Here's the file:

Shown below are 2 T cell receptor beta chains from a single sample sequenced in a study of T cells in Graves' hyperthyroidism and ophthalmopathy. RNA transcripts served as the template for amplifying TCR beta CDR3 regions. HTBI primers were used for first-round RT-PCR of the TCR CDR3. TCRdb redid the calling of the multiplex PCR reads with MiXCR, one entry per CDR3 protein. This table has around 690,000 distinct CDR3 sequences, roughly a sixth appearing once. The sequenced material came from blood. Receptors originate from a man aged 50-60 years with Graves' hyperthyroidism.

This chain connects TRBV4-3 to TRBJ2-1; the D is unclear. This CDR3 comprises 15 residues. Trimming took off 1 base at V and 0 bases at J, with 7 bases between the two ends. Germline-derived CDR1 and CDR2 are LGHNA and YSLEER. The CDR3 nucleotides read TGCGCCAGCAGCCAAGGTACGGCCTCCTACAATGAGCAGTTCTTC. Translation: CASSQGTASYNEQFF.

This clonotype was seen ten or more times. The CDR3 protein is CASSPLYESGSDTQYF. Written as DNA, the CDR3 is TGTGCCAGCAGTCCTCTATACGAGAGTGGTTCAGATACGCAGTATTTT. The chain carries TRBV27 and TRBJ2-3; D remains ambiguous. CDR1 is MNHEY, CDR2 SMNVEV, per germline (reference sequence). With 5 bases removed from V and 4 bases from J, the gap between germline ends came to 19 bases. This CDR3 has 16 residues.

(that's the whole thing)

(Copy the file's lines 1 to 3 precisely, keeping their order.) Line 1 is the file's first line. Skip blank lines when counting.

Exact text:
Shown below are 2 T cell receptor beta chains from a single sample sequenced in a study of T cells in Graves' hyperthyroidism and ophthalmopathy. RNA transcripts served as the template for amplifying TCR beta CDR3 regions. HTBI primers were used for first-round RT-PCR of the TCR CDR3. TCRdb redid the calling of the multiplex PCR reads with MiXCR, one entry per CDR3 protein. This table has around 690,000 distinct CDR3 sequences, roughly a sixth appearing once. The sequenced material came from blood. Receptors originate from a man aged 50-60 years with Graves' hyperthyroidism.

This chain connects TRBV4-3 to TRBJ2-1; the D is unclear. This CDR3 comprises 15 residues. Trimming took off 1 base at V and 0 bases at J, with 7 bases between the two ends. Germline-derived CDR1 and CDR2 are LGHNA and YSLEER. The CDR3 nucleotides read TGCGCCAGCAGCCAAGGTACGGCCTCCTACAATGAGCAGTTCTTC. Translation: CASSQGTASYNEQFF.

This clonotype was seen ten or more times. The CDR3 protein is CASSPLYESGSDTQYF. Written as DNA, the CDR3 is TGTGCCAGCAGTCCTCTATACGAGAGTGGTTCAGATACGCAGTATTTT. The chain carries TRBV27 and TRBJ2-3; D remains ambiguous. CDR1 is MNHEY, CDR2 SMNVEV, per germline (reference sequence). With 5 bases removed from V and 4 bases from J, the gap between germline ends came to 19 bases. This CDR3 has 16 residues.